Posture and Comfortby Hugh Babington Smith
Health and safety legislation
The manager will have to work within the framework of legislation and regulation (see the topic on Health & Safety).
Understand the aim
There is so much legislation and regulation that it is sometimes difficult to remember the rationale behind it all.
When you are up to your arse in crocodiles, it is sometimes difficult to remember that your reason for being in the swamp is to drain it.
The crocodiles lie in the bureaucracy underpinning health and safety law. The skilled manager will see past the crocodiles to understand what the law is trying to achieve. With respect to posture, the aim of regulation is to reduce the risks to musculoskeletal health. There are two stages to compliance:
- Assessing risks
- Reducing risks to ‘the lowest extent reasonably practical’.
A very large plc developed its own computer workstation questionnaire for employees to fill in every six months.
When examined, it was realised that a person could reply ‘yes’ (positive) to every single question, and still be in pain or discomfort without the company knowing.
The questionnaire was achieving nothing.
The mere act of compliance should not become an end in itself.
Assessment is straightforward, documenting it equally so. To a certain extent, the amount of training necessary to be able to carry out assessments is low – it has to be, in order to spread assessments as wide as possible.
Reducing risks to posture is more complex, as you need to judge what the term ‘reasonable’ means within the context of the assessment. ‘Reasonable’ is perhaps the key word when dealing with anything affected by health and safety law; it is extremely widely used and is the way in which the law puts the burden and privilege of taking decisions onto management.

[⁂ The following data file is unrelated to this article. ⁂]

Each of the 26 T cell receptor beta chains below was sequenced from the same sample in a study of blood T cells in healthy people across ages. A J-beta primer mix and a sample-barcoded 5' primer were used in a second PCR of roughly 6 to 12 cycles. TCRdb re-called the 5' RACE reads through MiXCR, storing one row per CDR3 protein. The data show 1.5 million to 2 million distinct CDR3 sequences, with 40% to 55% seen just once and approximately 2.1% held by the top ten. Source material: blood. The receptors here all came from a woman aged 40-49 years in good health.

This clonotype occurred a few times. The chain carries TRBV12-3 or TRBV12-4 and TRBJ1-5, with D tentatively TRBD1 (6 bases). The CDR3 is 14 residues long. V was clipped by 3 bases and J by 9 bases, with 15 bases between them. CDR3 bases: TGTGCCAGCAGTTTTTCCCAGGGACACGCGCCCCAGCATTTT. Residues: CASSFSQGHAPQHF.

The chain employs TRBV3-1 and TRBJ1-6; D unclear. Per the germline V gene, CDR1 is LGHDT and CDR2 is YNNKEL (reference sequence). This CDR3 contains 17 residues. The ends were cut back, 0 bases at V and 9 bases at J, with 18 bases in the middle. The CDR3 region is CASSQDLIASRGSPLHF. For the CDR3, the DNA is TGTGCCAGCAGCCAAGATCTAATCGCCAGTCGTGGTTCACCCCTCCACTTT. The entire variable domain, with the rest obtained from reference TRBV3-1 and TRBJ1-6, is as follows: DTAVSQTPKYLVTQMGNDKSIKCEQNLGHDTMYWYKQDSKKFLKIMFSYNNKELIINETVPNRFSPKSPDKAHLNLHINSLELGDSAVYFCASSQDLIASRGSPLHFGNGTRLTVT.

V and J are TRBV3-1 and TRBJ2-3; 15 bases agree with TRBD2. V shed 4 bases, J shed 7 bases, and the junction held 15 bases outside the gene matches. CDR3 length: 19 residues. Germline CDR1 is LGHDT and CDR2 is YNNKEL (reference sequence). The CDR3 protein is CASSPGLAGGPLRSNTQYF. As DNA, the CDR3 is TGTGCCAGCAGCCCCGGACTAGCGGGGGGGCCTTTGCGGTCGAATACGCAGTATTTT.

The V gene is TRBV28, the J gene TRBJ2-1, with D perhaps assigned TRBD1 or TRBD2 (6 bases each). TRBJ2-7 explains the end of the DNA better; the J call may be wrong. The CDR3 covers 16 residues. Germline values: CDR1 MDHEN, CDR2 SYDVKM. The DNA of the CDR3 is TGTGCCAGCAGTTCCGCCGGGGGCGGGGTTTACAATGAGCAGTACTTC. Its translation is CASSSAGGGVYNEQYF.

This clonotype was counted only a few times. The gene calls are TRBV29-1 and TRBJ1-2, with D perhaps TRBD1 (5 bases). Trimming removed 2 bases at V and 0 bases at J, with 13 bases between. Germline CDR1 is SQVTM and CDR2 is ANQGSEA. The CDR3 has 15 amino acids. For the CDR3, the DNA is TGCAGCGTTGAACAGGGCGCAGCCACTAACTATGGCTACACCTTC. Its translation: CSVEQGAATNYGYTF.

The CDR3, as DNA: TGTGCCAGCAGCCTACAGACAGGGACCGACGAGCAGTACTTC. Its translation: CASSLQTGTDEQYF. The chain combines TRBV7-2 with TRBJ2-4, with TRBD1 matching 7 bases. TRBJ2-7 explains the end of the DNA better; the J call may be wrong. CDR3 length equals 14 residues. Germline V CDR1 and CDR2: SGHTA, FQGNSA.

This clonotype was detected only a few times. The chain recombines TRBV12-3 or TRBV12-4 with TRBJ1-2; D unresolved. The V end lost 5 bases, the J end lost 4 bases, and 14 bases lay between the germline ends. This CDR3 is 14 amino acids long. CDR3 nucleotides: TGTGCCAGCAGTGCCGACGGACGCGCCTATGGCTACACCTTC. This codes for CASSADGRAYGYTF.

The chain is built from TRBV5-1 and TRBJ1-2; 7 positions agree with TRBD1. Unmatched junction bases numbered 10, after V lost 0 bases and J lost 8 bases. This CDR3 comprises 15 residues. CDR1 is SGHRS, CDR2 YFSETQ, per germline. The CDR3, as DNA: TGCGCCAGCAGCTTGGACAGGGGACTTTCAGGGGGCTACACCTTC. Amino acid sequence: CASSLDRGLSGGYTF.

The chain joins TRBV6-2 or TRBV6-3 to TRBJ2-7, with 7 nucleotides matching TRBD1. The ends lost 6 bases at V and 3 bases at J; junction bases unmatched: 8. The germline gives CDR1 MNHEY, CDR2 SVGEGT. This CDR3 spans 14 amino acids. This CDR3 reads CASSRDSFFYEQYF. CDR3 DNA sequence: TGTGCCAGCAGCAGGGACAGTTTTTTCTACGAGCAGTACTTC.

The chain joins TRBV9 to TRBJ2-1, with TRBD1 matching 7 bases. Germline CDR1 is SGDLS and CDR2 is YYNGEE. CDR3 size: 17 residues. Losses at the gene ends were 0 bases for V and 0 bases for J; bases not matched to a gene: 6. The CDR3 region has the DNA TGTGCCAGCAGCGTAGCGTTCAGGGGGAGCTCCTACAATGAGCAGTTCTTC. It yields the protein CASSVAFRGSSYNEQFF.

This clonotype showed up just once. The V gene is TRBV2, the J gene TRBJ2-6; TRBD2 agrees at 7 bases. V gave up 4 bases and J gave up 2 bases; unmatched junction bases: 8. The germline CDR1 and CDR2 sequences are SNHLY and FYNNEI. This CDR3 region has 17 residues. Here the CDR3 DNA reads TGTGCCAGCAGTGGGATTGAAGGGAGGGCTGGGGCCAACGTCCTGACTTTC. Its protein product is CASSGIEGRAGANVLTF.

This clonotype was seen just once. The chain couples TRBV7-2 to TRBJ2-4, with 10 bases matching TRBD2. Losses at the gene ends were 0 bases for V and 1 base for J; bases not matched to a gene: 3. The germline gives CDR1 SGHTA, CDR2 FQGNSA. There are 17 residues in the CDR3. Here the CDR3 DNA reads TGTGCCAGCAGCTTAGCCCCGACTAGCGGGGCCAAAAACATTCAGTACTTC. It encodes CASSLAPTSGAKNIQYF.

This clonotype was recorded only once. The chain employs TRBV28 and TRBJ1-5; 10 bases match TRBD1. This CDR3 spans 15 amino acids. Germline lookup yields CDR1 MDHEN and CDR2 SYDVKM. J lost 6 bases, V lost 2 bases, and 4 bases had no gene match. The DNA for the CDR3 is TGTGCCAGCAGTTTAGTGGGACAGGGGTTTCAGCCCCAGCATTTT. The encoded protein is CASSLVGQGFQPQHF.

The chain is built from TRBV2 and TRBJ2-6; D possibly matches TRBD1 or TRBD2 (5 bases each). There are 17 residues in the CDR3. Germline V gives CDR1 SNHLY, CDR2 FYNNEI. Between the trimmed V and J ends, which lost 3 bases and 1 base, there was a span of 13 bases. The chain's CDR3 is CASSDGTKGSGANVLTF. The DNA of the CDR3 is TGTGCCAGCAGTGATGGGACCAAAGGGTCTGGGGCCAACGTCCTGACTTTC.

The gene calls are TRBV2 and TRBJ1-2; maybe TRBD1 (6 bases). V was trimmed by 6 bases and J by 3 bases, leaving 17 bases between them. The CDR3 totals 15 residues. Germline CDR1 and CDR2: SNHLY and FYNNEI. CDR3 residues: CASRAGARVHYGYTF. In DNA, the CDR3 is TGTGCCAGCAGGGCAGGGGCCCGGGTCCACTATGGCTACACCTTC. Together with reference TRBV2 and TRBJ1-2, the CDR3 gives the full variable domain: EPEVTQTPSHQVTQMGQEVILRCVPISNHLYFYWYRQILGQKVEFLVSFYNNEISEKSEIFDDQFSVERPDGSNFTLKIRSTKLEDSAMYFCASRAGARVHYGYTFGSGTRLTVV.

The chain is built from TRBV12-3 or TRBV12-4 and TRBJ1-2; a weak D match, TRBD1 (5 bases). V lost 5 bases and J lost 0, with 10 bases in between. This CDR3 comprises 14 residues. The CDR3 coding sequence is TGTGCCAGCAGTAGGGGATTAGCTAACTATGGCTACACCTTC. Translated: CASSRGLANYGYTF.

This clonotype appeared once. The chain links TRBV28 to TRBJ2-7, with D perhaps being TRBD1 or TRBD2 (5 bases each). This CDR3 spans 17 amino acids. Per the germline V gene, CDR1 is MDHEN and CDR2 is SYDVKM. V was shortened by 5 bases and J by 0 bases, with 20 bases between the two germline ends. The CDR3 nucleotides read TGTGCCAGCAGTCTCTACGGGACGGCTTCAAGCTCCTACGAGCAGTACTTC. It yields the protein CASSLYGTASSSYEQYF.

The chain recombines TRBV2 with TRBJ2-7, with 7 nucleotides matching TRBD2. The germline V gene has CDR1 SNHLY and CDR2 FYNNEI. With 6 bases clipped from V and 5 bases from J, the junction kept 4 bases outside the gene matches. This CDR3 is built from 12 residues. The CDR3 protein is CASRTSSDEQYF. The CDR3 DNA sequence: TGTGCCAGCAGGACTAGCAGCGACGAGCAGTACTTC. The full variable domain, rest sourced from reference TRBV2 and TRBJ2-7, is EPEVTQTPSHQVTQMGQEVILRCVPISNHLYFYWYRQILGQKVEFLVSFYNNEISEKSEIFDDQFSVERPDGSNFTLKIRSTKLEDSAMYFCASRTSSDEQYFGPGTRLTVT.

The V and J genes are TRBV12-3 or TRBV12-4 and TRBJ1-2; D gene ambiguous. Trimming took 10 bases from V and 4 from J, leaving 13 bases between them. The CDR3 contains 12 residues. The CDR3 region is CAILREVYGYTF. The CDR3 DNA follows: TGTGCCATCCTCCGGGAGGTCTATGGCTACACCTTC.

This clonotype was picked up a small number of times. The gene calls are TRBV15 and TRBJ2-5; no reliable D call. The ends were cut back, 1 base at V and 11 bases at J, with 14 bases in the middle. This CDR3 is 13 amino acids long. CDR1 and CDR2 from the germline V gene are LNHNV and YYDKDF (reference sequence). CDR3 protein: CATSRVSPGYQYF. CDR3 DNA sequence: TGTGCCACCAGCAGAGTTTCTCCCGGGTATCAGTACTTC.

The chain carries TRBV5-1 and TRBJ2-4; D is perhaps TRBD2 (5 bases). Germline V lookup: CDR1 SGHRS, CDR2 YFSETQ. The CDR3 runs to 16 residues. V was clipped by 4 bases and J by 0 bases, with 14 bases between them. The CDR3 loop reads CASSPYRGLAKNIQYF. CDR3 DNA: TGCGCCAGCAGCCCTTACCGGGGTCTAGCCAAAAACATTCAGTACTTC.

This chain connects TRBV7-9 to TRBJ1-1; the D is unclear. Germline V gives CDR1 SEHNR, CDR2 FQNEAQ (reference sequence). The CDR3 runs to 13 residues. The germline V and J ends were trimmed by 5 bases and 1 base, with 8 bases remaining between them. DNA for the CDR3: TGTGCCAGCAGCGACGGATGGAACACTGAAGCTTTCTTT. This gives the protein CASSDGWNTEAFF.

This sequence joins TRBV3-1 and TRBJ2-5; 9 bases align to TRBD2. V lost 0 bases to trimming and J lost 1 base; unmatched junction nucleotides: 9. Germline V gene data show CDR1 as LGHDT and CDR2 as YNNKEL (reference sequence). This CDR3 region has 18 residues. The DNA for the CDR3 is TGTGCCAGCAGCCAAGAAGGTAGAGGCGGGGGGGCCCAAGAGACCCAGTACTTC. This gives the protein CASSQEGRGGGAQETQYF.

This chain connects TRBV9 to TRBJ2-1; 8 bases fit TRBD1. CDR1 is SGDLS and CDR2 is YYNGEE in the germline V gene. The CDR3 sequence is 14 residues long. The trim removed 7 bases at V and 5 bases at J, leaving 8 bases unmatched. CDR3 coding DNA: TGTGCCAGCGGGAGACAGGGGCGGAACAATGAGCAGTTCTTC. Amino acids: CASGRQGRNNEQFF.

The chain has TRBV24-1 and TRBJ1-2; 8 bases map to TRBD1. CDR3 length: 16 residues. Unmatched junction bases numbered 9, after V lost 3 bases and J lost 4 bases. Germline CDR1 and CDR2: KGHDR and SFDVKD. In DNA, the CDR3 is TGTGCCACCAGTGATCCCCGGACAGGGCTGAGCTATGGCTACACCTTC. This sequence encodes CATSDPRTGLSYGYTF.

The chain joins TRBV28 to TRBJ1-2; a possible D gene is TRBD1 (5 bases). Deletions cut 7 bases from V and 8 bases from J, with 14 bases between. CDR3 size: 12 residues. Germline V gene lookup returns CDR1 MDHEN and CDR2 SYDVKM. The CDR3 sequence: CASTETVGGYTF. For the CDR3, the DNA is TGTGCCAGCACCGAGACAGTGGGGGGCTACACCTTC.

‘Reasonable’ grounds may not be health and safety related, expense being the most obvious factor to be taken into account.
Exercising judgement requires a knowledge of the way in which relevant risk factors interact. Sometimes that knowledge derives from understanding the type of work under consideration; with other risk factors, the manager may need expert knowledge in order to find an appropriate course of action.
An example of the way risk factors interrelate is shown in the diagram above (DSE = Display Screen Equipment). The regulations affecting computer users list seven areas where action should be taken to minimise risk: equipment, furniture, work environment, job design, work organisation, work methods and posture. As can be seen from the diagram (though this is not explained in the regulations), these have different characteristics and can be divided into three groups, the human, the environment and the job.
Note that just one – posture – is isolated from the rest, as it is the only one that concerns the worker’s own body. It is also different from the other factors in that posture is affected by all the others but cannot affect them.
Reducing the risks
It is your job as a manager to understand these interrelationships and judge how to use them to minimise the risk. Posture is the most difficult area to tackle because it is each and every worker’s personal choice to decide whether they actually improve their posture.